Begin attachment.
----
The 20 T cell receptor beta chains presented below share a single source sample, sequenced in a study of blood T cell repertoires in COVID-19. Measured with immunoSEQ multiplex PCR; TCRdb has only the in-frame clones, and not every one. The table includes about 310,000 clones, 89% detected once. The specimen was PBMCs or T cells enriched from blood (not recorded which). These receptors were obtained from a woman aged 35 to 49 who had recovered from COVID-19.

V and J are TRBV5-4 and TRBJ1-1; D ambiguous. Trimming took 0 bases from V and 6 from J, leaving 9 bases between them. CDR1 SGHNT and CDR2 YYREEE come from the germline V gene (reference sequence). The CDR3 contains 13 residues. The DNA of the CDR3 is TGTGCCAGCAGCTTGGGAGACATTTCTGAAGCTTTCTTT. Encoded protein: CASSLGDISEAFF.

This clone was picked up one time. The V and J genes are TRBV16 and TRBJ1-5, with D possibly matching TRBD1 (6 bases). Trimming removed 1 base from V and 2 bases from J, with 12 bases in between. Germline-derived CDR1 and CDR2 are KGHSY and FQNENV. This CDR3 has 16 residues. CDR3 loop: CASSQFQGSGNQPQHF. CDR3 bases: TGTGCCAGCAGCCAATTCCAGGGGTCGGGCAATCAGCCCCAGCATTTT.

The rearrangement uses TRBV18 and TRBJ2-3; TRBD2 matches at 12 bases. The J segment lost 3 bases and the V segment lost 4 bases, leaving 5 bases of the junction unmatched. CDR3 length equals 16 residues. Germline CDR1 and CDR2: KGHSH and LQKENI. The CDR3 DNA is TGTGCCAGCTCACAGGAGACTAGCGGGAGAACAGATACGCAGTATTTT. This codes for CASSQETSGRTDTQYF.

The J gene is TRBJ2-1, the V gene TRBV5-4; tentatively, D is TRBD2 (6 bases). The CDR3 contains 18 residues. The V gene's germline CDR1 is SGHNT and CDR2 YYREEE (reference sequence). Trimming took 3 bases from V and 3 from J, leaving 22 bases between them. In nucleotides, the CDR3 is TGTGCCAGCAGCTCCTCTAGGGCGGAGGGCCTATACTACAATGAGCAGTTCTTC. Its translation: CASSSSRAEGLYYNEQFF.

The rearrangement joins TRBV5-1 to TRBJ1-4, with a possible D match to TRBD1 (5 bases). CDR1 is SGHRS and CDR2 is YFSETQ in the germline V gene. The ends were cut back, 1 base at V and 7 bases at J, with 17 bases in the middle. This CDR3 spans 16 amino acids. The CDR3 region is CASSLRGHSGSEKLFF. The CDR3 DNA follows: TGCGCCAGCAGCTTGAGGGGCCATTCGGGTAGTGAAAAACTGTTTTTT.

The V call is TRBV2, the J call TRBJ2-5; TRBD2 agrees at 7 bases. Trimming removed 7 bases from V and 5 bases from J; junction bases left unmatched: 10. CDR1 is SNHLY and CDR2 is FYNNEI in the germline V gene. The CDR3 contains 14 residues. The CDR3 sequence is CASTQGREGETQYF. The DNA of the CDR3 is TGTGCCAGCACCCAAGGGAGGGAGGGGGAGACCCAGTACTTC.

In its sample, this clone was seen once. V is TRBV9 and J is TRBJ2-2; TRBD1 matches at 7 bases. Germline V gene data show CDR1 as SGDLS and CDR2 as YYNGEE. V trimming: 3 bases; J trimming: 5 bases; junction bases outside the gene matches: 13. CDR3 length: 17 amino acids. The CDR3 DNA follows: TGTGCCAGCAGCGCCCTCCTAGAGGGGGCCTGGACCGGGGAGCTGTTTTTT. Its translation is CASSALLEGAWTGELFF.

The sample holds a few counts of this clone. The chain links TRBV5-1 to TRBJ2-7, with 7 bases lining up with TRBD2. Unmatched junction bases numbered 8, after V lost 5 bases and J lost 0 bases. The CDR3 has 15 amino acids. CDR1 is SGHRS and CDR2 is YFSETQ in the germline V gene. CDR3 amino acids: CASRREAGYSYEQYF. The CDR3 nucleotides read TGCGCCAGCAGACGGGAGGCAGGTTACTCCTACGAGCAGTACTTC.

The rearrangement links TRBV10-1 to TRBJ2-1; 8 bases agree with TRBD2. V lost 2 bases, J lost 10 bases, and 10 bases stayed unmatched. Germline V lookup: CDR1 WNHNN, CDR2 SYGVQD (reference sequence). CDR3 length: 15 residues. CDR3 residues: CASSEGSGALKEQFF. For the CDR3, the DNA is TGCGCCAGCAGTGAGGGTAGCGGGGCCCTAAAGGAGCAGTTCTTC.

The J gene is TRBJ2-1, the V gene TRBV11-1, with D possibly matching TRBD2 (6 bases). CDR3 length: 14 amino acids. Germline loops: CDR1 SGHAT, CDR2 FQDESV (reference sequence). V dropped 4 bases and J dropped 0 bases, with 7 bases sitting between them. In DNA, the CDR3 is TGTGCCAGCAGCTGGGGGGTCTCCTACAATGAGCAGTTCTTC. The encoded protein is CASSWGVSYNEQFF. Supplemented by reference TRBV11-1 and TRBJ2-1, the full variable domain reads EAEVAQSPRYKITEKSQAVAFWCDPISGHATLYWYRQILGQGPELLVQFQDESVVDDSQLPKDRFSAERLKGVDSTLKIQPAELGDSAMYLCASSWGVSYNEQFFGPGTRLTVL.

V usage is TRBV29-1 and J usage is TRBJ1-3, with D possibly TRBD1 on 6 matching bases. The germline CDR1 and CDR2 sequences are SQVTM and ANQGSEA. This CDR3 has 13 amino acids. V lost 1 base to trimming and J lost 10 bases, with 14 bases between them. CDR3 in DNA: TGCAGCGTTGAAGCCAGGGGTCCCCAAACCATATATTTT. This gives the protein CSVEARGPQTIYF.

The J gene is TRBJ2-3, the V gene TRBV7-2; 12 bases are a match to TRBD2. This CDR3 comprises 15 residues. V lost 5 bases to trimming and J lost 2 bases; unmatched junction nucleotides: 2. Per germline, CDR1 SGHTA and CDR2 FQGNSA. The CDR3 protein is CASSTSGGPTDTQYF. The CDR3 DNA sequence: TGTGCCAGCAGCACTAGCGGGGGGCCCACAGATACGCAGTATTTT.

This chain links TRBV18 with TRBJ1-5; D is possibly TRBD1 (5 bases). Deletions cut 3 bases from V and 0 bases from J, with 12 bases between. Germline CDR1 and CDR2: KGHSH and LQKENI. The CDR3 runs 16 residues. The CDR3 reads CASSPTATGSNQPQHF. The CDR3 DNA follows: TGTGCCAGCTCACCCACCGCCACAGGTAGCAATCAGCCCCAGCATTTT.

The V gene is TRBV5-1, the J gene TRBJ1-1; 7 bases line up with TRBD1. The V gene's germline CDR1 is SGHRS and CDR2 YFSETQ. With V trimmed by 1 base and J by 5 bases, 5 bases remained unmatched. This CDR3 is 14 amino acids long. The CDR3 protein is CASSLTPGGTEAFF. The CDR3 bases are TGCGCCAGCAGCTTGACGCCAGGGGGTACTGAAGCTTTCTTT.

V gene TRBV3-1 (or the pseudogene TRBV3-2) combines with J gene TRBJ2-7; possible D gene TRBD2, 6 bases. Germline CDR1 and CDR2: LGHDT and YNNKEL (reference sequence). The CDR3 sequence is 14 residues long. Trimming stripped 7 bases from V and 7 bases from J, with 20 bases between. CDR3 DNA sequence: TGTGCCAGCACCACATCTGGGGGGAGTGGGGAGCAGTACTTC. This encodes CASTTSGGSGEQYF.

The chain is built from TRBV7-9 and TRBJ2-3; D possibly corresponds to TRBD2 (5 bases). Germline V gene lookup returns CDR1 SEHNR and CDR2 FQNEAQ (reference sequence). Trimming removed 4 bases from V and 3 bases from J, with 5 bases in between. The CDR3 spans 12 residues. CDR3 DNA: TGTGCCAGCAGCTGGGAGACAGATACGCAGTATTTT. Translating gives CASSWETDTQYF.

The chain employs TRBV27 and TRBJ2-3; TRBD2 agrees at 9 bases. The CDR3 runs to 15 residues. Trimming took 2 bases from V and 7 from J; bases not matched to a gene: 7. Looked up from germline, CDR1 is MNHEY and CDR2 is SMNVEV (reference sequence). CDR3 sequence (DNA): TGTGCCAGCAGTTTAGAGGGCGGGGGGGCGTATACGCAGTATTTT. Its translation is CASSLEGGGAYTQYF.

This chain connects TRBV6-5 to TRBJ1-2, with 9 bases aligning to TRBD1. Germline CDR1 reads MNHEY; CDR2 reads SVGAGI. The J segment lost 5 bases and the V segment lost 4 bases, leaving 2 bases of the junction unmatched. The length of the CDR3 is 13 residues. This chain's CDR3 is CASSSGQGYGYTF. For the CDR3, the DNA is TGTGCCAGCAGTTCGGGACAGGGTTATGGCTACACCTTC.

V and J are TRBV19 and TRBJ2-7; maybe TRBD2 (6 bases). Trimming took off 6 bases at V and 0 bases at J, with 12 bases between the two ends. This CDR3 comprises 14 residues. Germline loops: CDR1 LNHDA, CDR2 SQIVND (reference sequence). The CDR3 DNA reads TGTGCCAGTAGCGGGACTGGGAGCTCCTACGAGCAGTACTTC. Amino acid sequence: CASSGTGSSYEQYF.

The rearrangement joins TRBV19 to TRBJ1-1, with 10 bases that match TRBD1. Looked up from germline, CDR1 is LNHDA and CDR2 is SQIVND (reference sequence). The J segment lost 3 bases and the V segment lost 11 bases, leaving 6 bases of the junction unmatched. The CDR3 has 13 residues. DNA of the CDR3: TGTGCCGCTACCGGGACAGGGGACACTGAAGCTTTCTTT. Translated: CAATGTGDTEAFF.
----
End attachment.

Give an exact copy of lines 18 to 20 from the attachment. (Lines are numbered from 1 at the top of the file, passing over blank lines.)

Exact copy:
The chain employs TRBV27 and TRBJ2-3; TRBD2 agrees at 9 bases. The CDR3 runs to 15 residues. Trimming took 2 bases from V and 7 from J; bases not matched to a gene: 7. Looked up from germline, CDR1 is MNHEY and CDR2 is SMNVEV (reference sequence). CDR3 sequence (DNA): TGTGCCAGCAGTTTAGAGGGCGGGGGGGCGTATACGCAGTATTTT. Its translation is CASSLEGGGAYTQYF.

This chain connects TRBV6-5 to TRBJ1-2, with 9 bases aligning to TRBD1. Germline CDR1 reads MNHEY; CDR2 reads SVGAGI. The J segment lost 5 bases and the V segment lost 4 bases, leaving 2 bases of the junction unmatched. The length of the CDR3 is 13 residues. This chain's CDR3 is CASSSGQGYGYTF. For the CDR3, the DNA is TGTGCCAGCAGTTCGGGACAGGGTTATGGCTACACCTTC.

V and J are TRBV19 and TRBJ2-7; maybe TRBD2 (6 bases). Trimming took off 6 bases at V and 0 bases at J, with 12 bases between the two ends. This CDR3 comprises 14 residues. Germline loops: CDR1 LNHDA, CDR2 SQIVND (reference sequence). The CDR3 DNA reads TGTGCCAGTAGCGGGACTGGGAGCTCCTACGAGCAGTACTTC. Amino acid sequence: CASSGTGSSYEQYF.